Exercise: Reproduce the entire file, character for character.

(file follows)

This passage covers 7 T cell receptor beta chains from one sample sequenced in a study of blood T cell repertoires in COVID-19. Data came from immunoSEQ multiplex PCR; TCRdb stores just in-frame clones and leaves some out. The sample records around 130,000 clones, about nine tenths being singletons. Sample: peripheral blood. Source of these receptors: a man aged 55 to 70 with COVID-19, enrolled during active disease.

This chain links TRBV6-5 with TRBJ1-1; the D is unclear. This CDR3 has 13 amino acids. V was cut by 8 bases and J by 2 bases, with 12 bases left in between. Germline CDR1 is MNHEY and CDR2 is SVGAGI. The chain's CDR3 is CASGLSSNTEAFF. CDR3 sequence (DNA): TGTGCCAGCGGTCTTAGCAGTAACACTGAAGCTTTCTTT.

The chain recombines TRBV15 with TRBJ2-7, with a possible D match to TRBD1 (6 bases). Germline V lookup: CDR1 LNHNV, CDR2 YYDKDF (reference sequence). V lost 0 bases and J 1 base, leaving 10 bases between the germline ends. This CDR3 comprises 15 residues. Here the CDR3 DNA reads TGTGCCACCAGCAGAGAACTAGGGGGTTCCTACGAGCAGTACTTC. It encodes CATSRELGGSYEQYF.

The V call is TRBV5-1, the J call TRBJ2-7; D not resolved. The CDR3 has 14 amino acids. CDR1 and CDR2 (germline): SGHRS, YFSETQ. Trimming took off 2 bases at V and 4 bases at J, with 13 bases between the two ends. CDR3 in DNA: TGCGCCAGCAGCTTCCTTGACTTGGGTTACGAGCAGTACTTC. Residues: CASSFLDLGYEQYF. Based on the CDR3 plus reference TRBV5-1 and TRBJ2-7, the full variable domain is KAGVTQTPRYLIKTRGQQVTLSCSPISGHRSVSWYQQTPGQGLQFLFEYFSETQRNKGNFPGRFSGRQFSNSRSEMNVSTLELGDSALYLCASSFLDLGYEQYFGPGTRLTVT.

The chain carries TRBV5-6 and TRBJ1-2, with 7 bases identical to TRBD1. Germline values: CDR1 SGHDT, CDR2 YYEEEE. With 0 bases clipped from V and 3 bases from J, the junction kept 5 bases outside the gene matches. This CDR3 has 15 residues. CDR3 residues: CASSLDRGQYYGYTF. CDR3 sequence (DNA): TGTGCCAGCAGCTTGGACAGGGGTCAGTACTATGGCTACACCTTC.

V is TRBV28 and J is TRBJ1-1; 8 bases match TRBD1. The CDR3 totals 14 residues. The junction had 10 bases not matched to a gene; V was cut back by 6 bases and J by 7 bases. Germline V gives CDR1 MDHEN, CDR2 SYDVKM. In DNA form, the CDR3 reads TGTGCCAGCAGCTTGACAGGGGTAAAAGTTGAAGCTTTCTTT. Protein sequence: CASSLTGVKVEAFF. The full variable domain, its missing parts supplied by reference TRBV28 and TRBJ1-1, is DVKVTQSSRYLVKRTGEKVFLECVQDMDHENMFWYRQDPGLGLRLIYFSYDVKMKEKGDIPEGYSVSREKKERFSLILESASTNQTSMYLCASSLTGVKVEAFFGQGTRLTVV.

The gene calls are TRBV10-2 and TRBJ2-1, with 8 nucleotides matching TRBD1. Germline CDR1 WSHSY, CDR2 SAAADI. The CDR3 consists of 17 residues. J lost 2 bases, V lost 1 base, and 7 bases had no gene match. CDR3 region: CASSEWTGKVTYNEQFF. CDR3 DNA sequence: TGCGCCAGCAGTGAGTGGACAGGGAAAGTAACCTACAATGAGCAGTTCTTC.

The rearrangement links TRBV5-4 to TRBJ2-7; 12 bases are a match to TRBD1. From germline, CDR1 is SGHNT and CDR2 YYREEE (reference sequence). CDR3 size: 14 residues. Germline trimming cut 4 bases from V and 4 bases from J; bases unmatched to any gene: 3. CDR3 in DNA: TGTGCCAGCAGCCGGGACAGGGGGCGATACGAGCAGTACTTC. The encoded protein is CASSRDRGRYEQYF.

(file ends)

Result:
This passage covers 7 T cell receptor beta chains from one sample sequenced in a study of blood T cell repertoires in COVID-19. Data came from immunoSEQ multiplex PCR; TCRdb stores just in-frame clones and leaves some out. The sample records around 130,000 clones, about nine tenths being singletons. Sample: peripheral blood. Source of these receptors: a man aged 55 to 70 with COVID-19, enrolled during active disease.

This chain links TRBV6-5 with TRBJ1-1; the D is unclear. This CDR3 has 13 amino acids. V was cut by 8 bases and J by 2 bases, with 12 bases left in between. Germline CDR1 is MNHEY and CDR2 is SVGAGI. The chain's CDR3 is CASGLSSNTEAFF. CDR3 sequence (DNA): TGTGCCAGCGGTCTTAGCAGTAACACTGAAGCTTTCTTT.

The chain recombines TRBV15 with TRBJ2-7, with a possible D match to TRBD1 (6 bases). Germline V lookup: CDR1 LNHNV, CDR2 YYDKDF (reference sequence). V lost 0 bases and J 1 base, leaving 10 bases between the germline ends. This CDR3 comprises 15 residues. Here the CDR3 DNA reads TGTGCCACCAGCAGAGAACTAGGGGGTTCCTACGAGCAGTACTTC. It encodes CATSRELGGSYEQYF.

The V call is TRBV5-1, the J call TRBJ2-7; D not resolved. The CDR3 has 14 amino acids. CDR1 and CDR2 (germline): SGHRS, YFSETQ. Trimming took off 2 bases at V and 4 bases at J, with 13 bases between the two ends. CDR3 in DNA: TGCGCCAGCAGCTTCCTTGACTTGGGTTACGAGCAGTACTTC. Residues: CASSFLDLGYEQYF. Based on the CDR3 plus reference TRBV5-1 and TRBJ2-7, the full variable domain is KAGVTQTPRYLIKTRGQQVTLSCSPISGHRSVSWYQQTPGQGLQFLFEYFSETQRNKGNFPGRFSGRQFSNSRSEMNVSTLELGDSALYLCASSFLDLGYEQYFGPGTRLTVT.

The chain carries TRBV5-6 and TRBJ1-2, with 7 bases identical to TRBD1. Germline values: CDR1 SGHDT, CDR2 YYEEEE. With 0 bases clipped from V and 3 bases from J, the junction kept 5 bases outside the gene matches. This CDR3 has 15 residues. CDR3 residues: CASSLDRGQYYGYTF. CDR3 sequence (DNA): TGTGCCAGCAGCTTGGACAGGGGTCAGTACTATGGCTACACCTTC.

V is TRBV28 and J is TRBJ1-1; 8 bases match TRBD1. The CDR3 totals 14 residues. The junction had 10 bases not matched to a gene; V was cut back by 6 bases and J by 7 bases. Germline V gives CDR1 MDHEN, CDR2 SYDVKM. In DNA form, the CDR3 reads TGTGCCAGCAGCTTGACAGGGGTAAAAGTTGAAGCTTTCTTT. Protein sequence: CASSLTGVKVEAFF. The full variable domain, its missing parts supplied by reference TRBV28 and TRBJ1-1, is DVKVTQSSRYLVKRTGEKVFLECVQDMDHENMFWYRQDPGLGLRLIYFSYDVKMKEKGDIPEGYSVSREKKERFSLILESASTNQTSMYLCASSLTGVKVEAFFGQGTRLTVV.

The gene calls are TRBV10-2 and TRBJ2-1, with 8 nucleotides matching TRBD1. Germline CDR1 WSHSY, CDR2 SAAADI. The CDR3 consists of 17 residues. J lost 2 bases, V lost 1 base, and 7 bases had no gene match. CDR3 region: CASSEWTGKVTYNEQFF. CDR3 DNA sequence: TGCGCCAGCAGTGAGTGGACAGGGAAAGTAACCTACAATGAGCAGTTCTTC.

The rearrangement links TRBV5-4 to TRBJ2-7; 12 bases are a match to TRBD1. From germline, CDR1 is SGHNT and CDR2 YYREEE (reference sequence). CDR3 size: 14 residues. Germline trimming cut 4 bases from V and 4 bases from J; bases unmatched to any gene: 3. CDR3 in DNA: TGTGCCAGCAGCCGGGACAGGGGGCGATACGAGCAGTACTTC. The encoded protein is CASSRDRGRYEQYF.